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Jaina Sutras, Part II (SBE45), tr. by Hermann Jacobi, [1895], at


A monk, living single 3, should not fall in love; if he loves pleasures, he should again become indifferent. Now hear the pleasures of Sramanas, which some monks enjoy. (1)

When a monk breaks the law, dotes (on a woman), and is absorbed by that passion, she afterwards

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scolds him 1, lifts her foot, and tramples on his head. (2)

'O monk, if you will not live with me as a woman who has still her hair, I shall tear it out; but do not live separated from me.' (3)

But when they have captured him, they send him on all sorts of errands 2: 'Look (for the bodkin to) carve the bottle-gourd 3, fetch some nice fruit. (4)

'(Bring) wood to cook the vegetables, or that we may light a fire at night; paint my feet 4, come and meanwhile rub my back! (5)

'Look after my clothes, bring food and drink, get me some perfume, a broom, a barber 5 (to shave my head)! (6)

'Give me the collyrium-box, my ornaments, the lute, Lôdhra-powder 6, a Lôdhra-flower, the Vênupalâsika-lute 7, a pill! (7)

'A Utpalakusht8, Tagara 9-powder, and aloe pounded together with Usîra 10, oil for anointing the

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face, baskets of bamboo wickerwork to put my things in! (8)

'Reach me the lip-salve, fetch the umbrella and slippers, the knife to cut the string, have my robe dyed bluish! (9)

'Give me the pot to cook the vegetables in, Myrobalans 1, the jar to fetch water in, the stick to paint the mark upon the forehead, the pin to apply collyrium (to the eyelids), or the fan when it is hot! (to)

'Fetch me the pincers 2, the comb, the ribbon to bind up the hair, reach me the looking-glass, put the tooth-brush near me! (11)

'Fetch me areca-nut and betel, needle and thread, the chamber-pot, the winnowing basket, the mortar, the pot for liquefying natron 3! (12)

'Give me the vessel (used in worshipping the gods 4), the water-pot. Friend, dig a privy. Fetch the bow for our son, the bullock for the Srâmanêra! (13)

'The small pot, the drum, and the ball of cloth for the boy (to play with). Sramana, the rainy season is at hand, look after the house and the stores! (14)

'(Fetch) the chair with woven twine seat 5, the wooden shoes 6 to walk on!' Pregnant women order

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their husbands about like slaves to fulfil their craving. (15)

When a son, the reward (of their wedded life), is born, (the mother bids the father) to hold the baby, or to give it her. Thus some supporters of their sons have to carry burdens like camels. (16)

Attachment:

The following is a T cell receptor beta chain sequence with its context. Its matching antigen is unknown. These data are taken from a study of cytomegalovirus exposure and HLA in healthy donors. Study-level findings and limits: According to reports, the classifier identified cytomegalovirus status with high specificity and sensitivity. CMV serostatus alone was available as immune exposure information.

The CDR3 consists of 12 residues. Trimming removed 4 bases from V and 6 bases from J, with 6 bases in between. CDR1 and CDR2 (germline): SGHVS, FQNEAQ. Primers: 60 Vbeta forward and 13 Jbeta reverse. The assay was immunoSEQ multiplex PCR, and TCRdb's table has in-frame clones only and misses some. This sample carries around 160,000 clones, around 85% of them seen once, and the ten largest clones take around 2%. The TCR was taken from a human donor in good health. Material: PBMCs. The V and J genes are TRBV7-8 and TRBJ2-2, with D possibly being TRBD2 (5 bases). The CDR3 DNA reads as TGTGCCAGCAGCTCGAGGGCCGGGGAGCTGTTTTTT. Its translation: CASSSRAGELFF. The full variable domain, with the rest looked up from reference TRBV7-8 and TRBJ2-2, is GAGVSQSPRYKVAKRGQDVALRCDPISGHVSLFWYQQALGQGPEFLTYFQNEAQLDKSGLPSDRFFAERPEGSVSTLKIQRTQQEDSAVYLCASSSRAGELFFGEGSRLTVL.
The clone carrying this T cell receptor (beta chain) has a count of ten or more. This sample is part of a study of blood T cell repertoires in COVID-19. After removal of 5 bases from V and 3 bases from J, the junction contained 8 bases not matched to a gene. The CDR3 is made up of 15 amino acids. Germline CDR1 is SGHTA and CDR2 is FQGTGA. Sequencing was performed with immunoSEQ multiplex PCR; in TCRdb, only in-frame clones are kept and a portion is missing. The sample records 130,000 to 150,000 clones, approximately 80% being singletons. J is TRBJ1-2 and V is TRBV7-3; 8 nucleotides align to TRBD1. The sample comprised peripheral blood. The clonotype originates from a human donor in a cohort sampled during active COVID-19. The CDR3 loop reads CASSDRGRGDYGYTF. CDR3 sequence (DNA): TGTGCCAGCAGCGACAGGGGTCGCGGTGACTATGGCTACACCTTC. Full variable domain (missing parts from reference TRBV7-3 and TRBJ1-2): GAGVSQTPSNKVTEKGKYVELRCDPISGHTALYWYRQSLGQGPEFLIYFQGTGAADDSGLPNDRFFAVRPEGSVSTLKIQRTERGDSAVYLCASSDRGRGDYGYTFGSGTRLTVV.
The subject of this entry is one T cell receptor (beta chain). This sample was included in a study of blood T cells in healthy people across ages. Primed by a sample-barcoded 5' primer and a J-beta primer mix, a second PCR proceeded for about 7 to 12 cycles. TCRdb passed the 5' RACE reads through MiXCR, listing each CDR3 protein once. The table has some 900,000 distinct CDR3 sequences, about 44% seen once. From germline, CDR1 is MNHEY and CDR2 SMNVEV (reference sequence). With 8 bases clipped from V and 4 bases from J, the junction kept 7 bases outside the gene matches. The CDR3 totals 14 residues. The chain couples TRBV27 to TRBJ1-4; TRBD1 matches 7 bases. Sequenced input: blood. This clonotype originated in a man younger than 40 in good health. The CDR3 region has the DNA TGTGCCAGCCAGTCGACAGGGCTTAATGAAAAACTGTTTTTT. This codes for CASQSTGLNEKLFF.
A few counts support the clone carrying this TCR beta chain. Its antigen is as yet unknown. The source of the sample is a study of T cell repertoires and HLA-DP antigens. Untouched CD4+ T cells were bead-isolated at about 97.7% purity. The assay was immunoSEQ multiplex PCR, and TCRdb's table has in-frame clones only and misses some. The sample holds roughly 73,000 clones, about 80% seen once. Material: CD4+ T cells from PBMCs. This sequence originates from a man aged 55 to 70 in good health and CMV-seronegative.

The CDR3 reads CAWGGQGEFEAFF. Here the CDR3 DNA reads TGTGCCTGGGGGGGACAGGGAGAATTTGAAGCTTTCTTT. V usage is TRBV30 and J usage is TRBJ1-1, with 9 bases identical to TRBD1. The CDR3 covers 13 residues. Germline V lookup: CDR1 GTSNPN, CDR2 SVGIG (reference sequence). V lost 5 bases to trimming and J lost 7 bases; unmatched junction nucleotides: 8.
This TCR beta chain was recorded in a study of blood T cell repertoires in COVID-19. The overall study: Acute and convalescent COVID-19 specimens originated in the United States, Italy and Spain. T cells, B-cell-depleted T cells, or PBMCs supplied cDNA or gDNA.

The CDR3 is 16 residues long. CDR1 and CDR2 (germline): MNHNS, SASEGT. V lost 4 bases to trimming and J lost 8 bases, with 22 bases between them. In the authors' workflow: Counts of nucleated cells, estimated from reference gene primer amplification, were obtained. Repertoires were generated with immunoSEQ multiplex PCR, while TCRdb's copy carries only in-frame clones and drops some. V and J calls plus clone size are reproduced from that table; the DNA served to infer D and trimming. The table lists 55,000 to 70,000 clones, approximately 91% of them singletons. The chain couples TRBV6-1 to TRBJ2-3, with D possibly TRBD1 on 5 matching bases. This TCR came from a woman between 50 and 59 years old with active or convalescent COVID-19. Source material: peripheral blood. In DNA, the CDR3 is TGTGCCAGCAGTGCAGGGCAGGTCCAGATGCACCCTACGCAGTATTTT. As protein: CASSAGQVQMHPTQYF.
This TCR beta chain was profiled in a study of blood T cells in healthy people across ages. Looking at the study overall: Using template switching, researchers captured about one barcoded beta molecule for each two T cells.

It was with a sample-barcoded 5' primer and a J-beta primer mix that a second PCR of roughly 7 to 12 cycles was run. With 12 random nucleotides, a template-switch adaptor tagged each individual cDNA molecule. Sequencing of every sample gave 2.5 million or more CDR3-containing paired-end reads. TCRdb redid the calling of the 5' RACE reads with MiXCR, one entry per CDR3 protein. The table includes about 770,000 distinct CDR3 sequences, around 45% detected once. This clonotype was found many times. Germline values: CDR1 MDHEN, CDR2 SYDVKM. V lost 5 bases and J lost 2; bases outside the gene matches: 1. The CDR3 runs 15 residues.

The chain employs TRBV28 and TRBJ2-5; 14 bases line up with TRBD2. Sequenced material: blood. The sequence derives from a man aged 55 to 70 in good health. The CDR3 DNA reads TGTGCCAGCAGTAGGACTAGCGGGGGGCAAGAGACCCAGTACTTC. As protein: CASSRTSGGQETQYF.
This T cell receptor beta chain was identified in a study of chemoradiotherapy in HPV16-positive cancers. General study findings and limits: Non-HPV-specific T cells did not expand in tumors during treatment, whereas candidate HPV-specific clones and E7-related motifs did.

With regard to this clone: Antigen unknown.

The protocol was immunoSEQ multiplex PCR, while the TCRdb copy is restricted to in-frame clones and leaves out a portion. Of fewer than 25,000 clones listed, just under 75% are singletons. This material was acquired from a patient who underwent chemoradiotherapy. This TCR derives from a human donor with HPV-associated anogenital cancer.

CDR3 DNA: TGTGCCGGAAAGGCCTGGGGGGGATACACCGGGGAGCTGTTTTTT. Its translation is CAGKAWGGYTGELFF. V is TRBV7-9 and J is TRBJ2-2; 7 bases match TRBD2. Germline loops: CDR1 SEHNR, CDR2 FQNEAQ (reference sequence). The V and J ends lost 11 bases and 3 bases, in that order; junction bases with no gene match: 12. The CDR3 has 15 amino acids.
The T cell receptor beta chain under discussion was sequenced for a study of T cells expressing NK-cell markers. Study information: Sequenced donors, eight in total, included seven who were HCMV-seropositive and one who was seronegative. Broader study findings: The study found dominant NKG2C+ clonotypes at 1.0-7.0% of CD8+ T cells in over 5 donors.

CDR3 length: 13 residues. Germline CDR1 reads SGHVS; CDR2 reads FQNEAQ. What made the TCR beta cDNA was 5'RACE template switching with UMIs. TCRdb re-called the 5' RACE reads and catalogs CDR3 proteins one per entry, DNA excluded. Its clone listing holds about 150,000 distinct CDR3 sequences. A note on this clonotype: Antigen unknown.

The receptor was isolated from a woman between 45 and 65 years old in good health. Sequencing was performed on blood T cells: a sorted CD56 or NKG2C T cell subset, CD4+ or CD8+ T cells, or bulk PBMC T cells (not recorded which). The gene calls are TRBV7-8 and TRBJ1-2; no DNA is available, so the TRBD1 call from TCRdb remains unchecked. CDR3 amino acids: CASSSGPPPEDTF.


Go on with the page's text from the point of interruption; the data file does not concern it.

Getting up in the night they lull the baby asleep 1 like nurses; and though they are ashamed of themselves, they wash the clothes like washermen 2. (17)

This has been done by many men who for the sake of pleasures have stooped so low; they become the equals of slaves, animals, servants, beasts of burden--mere nobodies. (18)

One should not mind the entreaties of women, but abstain from their friendship and company. These pleasures which are derived therefrom are called causes of blamable actions. (19)

Restraining himself by the thought that these dangerous (pleasures) will not be to his benefit, a monk should abstain from women, and commit no unnatural crime 3. (20)

A wise and learned monk whose soul is in a pure condition (Lêsyâ), will abstain from doing work for others; in thoughts, words, and actions he will bear all troubles. (21)

The hero (of faith) who has vanquished sin and delusion, has said all this. A monk, therefore, whose soul is pure (and free from sins) should wander about till he reaches final liberation. (22)

Thus I say.


275:3 Oê = êkah, explained: free from love and hate.

276:1 Paribhindiyâna = paribhidya.

276:2 The following verses are interesting as they afford us a glimpse of a Hindu household some 2,000 years ago. We find here a curious list of domestic furniture and other things of common use.

276:3 Alâbukkhegga = alâbukkhêdam pippalakâdi sastram.

276:4 Or, scour my pots.

276:5 Kâsavaga = kâsyapa, explained nâpita. The word is probably derived from the root kash 'to scrape.' According to Sîlâṅka verses 5-6 refer to things used by monks and nuns.

276:6 Symplocos Racemosa, the bark of which is used in dyeing.

276:7 This is a thin piece of bamboo or bark held between the teeth and with the left hand, and played by the right hand just like a Vînâ. (Sîlâṅka.)

276:8 Probably Costus Speciosus.

276:9 Tabernaemontana Coronaria.

276:10 Andropogon Muricatus.

277:1 They are used in bathing.

277:2 To tear out the hair growing in the nose.

277:3 Used in India instead of soap for cleaning linen.

277:4 Kandâlaka, a copper vessel used in worship. The name was current in Mathurâ at the time when Sîlâṅka wrote or the author from whose work he copied this remark.

277:5 See Grierson, Bihar Peasant Life, § 632.

277:6 Pâulla; either the wooden sandals or slippers made of Muñga grass.

278:1 Sîlâṅka gives a specimen of a lullaby without meaning and metre.

278:2 Hamsa, explained ragaka.

278:3 No itthim no pasum bhikkhû no sayapâninâ niligge.ggâ.

Next: Book 1, Lecture 5: Description of the Hells, Chapter 1